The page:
BLU Studio 7.0 LTE Review



It’s been increasingly tough to discern the boundaries between smartphones and tablets, considering that ‘phablets’ mesh the best of both worlds. This year, however, we’ve been seeing an unconventional approach by companies as we’ve been seeing more and more tablets with phone functionality sprinkled on to them – like the Huawei MediaPad X2 and Lenovo PHAB Plus to name a couple. The latest one we’re checking out is the BLU Studio 7.0 LTE, which comes at us with its compact tablet-esque size, with phone functions slapped in, at an affordable sub-$200 cost.

The package contains:

  • Wall Charger
  • microUSB cable
  • User guide
  • Warranty card


Boring and shoddy, it fails to generate any interest with its design.

In comparing it to its predecessor, the non-LTE packing BLU Studio 7.0 II, the design doesn’t really change all that much here. We equate its particular design language to the Samsung Galaxy S5, since its plastic chassis sports the same dimpled pattern that made the S5 recognizable, but it doesn’t do much here to elevate the Studio 7.0 LTE’s design to the same premium standards we’ve seen in similar devices like the Huawei MediaPad X2. However, we will certainly say that it’s narrow and light enough to comfortably hold with a single hand – and without much straining too on our part. Due to the all-plastic build, the entire design just comes off shoddy, which some would vouch makes it typical BLU.

Besides the usual stuff found throughout its chassis, we should point out that the BLU Studio 7.0 LTE feature dual front-firing speakers, a microSD card slot, and dual-SIM slots as well. The latter is especially noteworthy because it eliminates the need to constantly swap out SIMs if you travel a lot – so that one can be for domestic use, while the other is used for abroad.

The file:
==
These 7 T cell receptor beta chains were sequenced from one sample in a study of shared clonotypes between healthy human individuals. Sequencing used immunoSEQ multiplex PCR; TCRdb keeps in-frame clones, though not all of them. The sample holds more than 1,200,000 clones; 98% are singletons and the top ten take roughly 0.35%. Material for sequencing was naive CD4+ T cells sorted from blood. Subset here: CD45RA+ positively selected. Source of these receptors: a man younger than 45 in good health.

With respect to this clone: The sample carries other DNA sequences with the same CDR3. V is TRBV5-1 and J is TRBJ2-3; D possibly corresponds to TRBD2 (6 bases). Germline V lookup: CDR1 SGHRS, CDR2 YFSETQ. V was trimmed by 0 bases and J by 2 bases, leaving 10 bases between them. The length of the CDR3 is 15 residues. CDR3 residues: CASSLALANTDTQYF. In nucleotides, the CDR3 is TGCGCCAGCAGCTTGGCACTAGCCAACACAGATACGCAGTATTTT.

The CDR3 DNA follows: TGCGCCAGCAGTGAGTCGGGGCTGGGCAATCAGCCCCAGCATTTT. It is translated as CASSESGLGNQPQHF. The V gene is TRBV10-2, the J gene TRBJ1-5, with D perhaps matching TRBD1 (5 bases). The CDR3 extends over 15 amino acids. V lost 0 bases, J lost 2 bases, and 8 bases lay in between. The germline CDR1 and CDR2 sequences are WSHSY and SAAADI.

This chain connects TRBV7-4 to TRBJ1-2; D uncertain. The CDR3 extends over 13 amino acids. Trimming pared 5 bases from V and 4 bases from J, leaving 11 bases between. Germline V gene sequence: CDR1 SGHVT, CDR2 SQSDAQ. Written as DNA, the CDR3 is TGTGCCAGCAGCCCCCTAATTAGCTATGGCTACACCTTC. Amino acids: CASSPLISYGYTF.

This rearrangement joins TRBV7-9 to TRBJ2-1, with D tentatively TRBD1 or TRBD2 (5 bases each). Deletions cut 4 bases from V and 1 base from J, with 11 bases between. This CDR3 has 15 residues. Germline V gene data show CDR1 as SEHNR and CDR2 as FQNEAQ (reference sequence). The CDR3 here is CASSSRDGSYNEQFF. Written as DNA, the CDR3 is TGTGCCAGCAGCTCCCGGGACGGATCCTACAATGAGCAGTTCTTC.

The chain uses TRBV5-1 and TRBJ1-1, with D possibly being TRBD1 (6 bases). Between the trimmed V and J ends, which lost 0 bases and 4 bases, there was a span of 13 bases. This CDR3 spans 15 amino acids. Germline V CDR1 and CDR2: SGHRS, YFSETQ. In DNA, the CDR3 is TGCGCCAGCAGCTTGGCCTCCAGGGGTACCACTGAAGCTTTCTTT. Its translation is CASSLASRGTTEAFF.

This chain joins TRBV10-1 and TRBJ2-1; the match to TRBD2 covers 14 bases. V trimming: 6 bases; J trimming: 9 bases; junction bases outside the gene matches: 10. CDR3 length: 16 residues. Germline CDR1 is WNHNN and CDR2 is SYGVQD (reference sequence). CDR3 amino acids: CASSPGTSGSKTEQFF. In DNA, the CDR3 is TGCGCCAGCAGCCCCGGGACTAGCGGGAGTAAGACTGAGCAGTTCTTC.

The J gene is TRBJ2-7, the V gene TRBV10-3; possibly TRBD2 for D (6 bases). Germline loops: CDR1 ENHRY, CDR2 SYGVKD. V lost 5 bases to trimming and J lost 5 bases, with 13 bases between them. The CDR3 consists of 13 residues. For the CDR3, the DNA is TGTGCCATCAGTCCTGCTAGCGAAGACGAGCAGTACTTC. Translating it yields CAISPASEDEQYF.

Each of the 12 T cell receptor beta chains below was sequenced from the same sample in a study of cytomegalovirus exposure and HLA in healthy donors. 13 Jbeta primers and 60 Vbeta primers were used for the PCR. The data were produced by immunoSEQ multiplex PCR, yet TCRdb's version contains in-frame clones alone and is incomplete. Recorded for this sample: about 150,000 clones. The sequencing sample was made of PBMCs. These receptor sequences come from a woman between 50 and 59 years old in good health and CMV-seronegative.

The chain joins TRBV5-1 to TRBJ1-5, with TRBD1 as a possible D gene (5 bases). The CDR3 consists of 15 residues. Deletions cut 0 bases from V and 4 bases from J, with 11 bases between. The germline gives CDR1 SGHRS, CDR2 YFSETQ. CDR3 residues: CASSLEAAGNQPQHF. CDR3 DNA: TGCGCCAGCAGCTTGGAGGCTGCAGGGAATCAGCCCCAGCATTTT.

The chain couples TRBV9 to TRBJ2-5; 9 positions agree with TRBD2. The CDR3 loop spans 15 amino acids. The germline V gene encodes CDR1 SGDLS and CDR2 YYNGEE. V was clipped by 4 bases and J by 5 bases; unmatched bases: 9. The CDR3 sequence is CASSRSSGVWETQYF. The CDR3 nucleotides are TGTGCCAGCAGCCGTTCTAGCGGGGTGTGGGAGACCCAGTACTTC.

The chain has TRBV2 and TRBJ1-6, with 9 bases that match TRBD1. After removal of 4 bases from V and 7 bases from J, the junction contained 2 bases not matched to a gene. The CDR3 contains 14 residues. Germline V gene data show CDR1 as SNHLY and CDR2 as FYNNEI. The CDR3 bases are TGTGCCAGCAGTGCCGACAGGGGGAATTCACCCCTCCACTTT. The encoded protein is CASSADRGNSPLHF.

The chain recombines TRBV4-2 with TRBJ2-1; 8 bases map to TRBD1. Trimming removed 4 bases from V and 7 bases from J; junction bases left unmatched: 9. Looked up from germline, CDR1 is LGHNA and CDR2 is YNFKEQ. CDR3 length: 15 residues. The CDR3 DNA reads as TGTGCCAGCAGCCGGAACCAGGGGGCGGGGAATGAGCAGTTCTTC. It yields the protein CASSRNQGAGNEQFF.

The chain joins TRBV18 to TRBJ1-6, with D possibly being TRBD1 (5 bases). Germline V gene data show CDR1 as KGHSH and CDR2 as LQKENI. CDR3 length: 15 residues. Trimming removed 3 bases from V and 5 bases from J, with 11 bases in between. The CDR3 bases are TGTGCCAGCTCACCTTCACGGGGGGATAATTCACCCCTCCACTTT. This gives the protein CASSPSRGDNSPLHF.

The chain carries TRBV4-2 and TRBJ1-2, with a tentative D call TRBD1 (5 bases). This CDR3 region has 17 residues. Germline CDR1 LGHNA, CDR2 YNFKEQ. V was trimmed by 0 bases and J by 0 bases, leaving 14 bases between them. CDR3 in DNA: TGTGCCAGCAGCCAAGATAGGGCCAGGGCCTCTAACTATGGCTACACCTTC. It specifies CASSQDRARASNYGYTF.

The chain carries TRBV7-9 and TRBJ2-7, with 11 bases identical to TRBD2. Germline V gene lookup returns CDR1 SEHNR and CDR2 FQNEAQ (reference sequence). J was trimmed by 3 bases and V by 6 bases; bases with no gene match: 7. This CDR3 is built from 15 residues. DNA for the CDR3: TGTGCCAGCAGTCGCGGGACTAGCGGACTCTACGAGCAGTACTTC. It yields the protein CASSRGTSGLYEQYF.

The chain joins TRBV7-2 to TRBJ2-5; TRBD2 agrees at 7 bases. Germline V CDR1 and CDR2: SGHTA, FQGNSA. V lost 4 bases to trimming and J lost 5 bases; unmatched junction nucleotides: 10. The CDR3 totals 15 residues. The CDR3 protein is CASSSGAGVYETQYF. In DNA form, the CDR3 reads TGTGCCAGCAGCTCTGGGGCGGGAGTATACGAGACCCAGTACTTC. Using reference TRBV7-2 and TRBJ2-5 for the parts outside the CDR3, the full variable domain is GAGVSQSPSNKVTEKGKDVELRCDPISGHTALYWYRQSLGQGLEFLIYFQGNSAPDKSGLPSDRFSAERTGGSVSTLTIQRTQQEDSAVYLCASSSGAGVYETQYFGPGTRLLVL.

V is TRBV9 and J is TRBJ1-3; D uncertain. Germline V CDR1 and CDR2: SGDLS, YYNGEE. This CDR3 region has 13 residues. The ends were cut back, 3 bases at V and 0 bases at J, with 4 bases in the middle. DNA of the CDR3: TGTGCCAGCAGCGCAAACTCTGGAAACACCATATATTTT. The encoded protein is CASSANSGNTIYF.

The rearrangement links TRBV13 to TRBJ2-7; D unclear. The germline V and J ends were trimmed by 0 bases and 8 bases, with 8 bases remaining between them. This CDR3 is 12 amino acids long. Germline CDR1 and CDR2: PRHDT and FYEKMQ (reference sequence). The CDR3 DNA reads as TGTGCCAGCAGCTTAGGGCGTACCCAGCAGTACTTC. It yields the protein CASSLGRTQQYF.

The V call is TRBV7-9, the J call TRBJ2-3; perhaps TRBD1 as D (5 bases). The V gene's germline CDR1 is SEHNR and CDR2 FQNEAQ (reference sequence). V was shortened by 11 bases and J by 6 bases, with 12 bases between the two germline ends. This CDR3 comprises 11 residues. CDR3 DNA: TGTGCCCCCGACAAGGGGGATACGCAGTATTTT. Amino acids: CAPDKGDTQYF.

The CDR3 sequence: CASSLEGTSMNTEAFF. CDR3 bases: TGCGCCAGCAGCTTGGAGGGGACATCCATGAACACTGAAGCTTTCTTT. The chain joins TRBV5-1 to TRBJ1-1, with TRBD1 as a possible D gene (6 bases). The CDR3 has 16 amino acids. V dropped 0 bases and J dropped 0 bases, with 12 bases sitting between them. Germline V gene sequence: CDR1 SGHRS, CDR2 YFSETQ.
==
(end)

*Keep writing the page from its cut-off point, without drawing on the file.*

You won’t find anything here except for inferior qualities.

Specs-wise, the 7-inch 720 x 1280 IPS-LCD display leaves more to be desired. Arriving at a pixel density of 209 ppi, it doesn’t produce the same level of sharpness and clarity we get from entry-level smartphones nowadays. Rather, we find it extremely challenging reading fine text at a normal viewing distance – so the remedy to that is pinch zooming or bringing the tablet closer to our eyes.

Other attributes of the display indicate nothing more than the obvious here, and that’s it being an inferior made panel. From its cold ~7900K color temperature, to the poor color accuracy in the sRGB color gamut chart, and its peak 378 nit luminance, there’s nothing here that exemplifies its positioning as a superior display, but instead, one that’s lackluster and largely forgettable.

Interface and Functionality

Faithfully stock Android, it begs the question whether it’ll ever get treated to updates.